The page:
Becky Ramsey | Author & Children’s Minister
What is Godly Play?
According to the Godly Play Foundation, Godly Play is a creative and imaginative approach to Christian nurture.
Godly Play is about understanding how each of the stories of God’s people connects with the child’s own experience and relationship with God.
Godly Play respects the innate spirituality of children and encourages curiosity and imagination in experiencing the mystery and joy of God.
Read more about Godly Play here.
How do we do Godly Play at First Baptist Greenville?
Christians of many different denominations use Godly Play and probably do it differently, even within the same denomination. In this blog, I describe Godly Play by sharing the way our church does it. That doesn’t mean that it’s the best way or the prescribed way, or the only way, of course, but it’s the way that suits us best.
What are we here for?
We meet here to talk about Godly Play, to share what it’s all about and to discuss how to do it better.
The weekly blog posts are designed to help Sunday school teachers prepare for their Godly Play lessons, and the individual pages (see the tabs at the top of this page) share information about how we do Godly Play at First Baptist Church, Greenville, SC.
We’d love to hear from teachers everywhere, not just the ones at our church! We hope you’ll join our circle and share your ideas!
What Godly Play is Not
Godly Play is quite different from the traditional model in which the teacher tells the children what they need to know. Godly Play is not about things that are that simple. It is not just about learning lessons or keeping children entertained. It is about locating each lesson in the whole system of Christian language and involving the creative process to discover the depths of meaning in them.
Welcome to the Ark and the Tent, the Godly Play story based on Exodus 25-31, 35-40. You can find the script on p.81-86 in the orange book (The Complete Guide to Godly Play, Vol 2, 14 Presentations for Fall, by Jerome W. Berryman).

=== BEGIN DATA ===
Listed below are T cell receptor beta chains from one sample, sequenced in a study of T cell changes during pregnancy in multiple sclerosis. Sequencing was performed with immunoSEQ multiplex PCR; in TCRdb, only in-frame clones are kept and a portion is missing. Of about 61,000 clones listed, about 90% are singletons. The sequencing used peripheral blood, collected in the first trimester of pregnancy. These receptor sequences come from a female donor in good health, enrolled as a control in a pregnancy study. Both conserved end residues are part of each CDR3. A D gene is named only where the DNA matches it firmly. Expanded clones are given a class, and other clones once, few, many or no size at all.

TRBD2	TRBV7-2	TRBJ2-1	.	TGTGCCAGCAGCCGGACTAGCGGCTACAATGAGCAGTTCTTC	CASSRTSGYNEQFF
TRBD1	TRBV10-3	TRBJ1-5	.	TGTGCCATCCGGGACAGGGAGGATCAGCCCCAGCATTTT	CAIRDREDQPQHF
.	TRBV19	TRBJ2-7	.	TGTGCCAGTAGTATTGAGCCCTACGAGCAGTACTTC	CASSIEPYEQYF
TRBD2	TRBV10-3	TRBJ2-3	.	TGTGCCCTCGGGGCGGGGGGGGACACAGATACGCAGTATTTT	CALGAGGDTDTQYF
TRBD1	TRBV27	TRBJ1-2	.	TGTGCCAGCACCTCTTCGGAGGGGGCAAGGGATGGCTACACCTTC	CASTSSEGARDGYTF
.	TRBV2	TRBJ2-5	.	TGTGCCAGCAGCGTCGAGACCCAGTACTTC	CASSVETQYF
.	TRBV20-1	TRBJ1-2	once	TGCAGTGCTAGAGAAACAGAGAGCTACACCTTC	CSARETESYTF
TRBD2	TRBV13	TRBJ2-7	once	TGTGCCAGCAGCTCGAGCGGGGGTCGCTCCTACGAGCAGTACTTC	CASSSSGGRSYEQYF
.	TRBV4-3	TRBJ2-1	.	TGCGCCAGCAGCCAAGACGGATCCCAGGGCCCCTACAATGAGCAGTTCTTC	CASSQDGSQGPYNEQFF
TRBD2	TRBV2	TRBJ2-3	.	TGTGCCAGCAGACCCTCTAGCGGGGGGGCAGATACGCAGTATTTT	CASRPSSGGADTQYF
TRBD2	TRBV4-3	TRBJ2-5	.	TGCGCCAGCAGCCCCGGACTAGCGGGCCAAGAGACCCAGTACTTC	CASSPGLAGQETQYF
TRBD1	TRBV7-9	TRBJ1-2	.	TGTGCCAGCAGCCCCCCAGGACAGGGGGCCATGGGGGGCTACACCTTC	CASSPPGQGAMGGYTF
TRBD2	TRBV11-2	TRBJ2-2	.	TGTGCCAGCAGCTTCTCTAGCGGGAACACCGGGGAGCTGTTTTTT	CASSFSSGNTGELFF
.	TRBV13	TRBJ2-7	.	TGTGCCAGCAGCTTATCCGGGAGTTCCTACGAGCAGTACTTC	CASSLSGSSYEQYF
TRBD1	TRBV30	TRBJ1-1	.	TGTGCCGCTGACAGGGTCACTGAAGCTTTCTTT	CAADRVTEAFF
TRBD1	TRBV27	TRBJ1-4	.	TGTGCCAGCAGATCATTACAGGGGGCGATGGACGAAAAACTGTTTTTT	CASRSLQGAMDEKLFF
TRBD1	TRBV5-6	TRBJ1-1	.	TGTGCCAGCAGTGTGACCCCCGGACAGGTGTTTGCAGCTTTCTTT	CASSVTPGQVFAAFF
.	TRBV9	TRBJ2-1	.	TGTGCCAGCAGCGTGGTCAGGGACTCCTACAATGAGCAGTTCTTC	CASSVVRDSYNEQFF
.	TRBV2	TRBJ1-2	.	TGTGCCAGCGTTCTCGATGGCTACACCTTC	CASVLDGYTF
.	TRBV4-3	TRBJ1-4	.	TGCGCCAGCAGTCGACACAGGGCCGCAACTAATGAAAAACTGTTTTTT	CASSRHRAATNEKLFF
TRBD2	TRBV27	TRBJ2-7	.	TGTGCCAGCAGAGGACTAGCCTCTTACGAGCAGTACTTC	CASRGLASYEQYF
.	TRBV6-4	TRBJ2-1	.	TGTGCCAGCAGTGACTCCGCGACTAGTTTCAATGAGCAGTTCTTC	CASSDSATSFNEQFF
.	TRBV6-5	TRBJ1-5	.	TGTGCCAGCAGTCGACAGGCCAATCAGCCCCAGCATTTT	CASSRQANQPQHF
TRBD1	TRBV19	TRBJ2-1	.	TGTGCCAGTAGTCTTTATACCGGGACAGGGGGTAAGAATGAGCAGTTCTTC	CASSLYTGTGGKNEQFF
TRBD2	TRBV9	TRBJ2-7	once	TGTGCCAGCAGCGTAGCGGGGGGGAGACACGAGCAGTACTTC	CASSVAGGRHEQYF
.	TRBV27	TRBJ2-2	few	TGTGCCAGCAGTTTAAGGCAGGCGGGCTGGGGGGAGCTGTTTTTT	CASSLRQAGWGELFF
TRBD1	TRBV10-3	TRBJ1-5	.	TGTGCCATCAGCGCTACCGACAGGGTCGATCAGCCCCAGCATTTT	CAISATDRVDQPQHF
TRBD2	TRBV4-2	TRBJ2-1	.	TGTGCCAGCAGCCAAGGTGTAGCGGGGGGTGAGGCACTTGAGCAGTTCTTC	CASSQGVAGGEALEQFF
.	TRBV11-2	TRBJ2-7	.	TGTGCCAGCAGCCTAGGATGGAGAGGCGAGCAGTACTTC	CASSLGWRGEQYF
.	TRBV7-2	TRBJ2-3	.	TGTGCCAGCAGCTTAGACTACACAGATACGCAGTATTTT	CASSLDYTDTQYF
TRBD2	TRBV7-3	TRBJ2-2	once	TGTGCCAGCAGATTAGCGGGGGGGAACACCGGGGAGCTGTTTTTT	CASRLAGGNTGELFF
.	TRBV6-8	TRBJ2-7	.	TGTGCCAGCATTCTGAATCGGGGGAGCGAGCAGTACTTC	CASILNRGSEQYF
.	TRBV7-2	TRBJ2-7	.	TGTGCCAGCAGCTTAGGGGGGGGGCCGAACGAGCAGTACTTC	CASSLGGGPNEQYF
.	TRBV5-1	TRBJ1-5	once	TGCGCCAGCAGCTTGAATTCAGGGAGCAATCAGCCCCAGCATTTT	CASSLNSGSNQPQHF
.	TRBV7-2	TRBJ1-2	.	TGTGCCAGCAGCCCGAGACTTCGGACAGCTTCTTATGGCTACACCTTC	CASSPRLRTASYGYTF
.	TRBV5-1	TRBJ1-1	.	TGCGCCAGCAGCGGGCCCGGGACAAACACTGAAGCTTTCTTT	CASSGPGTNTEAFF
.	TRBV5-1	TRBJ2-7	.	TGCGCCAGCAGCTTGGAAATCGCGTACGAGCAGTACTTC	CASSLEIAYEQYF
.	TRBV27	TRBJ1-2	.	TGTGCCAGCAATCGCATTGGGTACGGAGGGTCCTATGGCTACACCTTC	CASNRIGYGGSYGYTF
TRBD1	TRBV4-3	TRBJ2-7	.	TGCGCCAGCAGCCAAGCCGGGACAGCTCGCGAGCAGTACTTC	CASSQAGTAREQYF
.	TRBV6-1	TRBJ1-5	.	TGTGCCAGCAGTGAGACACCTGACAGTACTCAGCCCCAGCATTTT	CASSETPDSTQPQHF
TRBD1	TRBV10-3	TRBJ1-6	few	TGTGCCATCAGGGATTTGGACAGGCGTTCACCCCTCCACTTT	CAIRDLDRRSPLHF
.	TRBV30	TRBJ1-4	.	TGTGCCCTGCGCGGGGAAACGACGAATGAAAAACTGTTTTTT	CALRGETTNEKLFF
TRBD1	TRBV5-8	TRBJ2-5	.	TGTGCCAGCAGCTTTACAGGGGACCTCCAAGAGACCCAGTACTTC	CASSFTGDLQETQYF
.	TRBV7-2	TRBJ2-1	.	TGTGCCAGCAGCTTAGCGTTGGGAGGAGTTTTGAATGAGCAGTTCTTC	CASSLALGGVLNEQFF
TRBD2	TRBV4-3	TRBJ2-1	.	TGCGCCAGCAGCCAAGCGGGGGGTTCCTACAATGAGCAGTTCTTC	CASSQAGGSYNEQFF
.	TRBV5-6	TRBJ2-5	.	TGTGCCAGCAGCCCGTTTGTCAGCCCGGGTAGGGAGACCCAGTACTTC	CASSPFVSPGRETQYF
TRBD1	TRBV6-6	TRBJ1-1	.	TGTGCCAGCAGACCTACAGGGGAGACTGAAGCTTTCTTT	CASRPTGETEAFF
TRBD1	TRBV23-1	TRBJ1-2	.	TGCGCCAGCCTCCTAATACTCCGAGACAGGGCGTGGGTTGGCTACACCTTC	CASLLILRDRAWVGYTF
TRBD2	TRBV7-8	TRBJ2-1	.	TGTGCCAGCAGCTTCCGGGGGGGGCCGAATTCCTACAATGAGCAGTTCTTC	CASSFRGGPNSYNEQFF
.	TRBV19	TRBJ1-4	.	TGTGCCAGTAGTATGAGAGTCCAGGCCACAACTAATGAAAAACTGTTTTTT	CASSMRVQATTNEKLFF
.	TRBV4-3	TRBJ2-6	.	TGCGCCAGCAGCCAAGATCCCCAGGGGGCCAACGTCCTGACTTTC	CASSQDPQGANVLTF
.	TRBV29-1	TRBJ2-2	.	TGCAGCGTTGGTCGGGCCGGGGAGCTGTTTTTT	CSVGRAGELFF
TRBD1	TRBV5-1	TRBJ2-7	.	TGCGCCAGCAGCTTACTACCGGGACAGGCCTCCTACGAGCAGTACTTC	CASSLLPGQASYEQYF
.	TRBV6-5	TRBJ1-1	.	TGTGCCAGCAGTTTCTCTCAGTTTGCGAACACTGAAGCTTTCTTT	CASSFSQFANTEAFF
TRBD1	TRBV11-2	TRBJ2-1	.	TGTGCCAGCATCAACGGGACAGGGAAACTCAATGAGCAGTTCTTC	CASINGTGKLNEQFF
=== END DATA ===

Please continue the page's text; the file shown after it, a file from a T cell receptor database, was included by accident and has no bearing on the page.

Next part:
There are different approaches to this lesson that teachers can take. Of course we can all go through a study of each of the steps of getting ready and the tools mentioned above to help them get ready. Many churches still use several of these today. Are there any that we use? Are there new ones not included with the tent?
We can also think about how we get ready to do different things in our lives–to go places that are important to us, for example. How do we get ready to hear our Godly Play stories? Why is that important? How do we get ready to be with God? What do we do? How exactly do the routines we do help us get ready? Can we practice getting ready to be with God when we’re at home too? How would we do that?
One thing that the Godly Play script doesn’t highlight which you may want to include is the idea that all the people of God were invited to give something of their own to creating the tent of meeting–not just jewelry or fabric or wood, but their own craftsmanship. It was created by the people of God, for God.
Ideas for Art Response Time
This story is practically BURSTING with ideas for little hands–and big ones too!
I can easily see the activity time for this story beginning this Sunday, but continuing at least one other Sunday. Soon we’ll do the Ark and the Temple, so the work could easily continue with that story too.
Here are some that I came up with to add to your own. (And please, do feel free to write a comment to share your own ideas!)
Children might like to make their own collection of getting ready pieces like a menorah, an incense holder, a laver, an ark. They could make tiny pieces with clay or boxes or pieces of wood or whatever materials we have.
Or they could spend more time on making individual pieces. The menorahs above are made from a big clay “worm” in which popsicle sticks (which have been colored with crayons) are inserted. Sequins and beads have also been pressed into the clay.
Here are some websites with more great ideas and directions:
How to make a potato menorah:
How to make a menorah from clay:
Of course our children will come up with more creative ideas than we can!
Some things to ask them:
How could we make a laver?
(Wouldn’t it be fun to light some incense and see what it smells like?)
There are a few tablecloths folded up in the art supply room to serve as the tent fabric.
What if we brought blankets from home? We could even have a four layer tent, much like the tent is described in the Bible.
Once the tent is made, we could put all the pieces we created inside it. How would we separate the Holy of Holies?
Or we could make a small tabernacle out of cardboard and fabric.
There’s so much to think about. I can’t wait to see what your classes create! If you take photos, please share them with me. I’d love to add them to the parent newsletter!
Have fun, y’all! And for more ideas, including snack ideas for the lesson, see my Pinterest page on the story, here.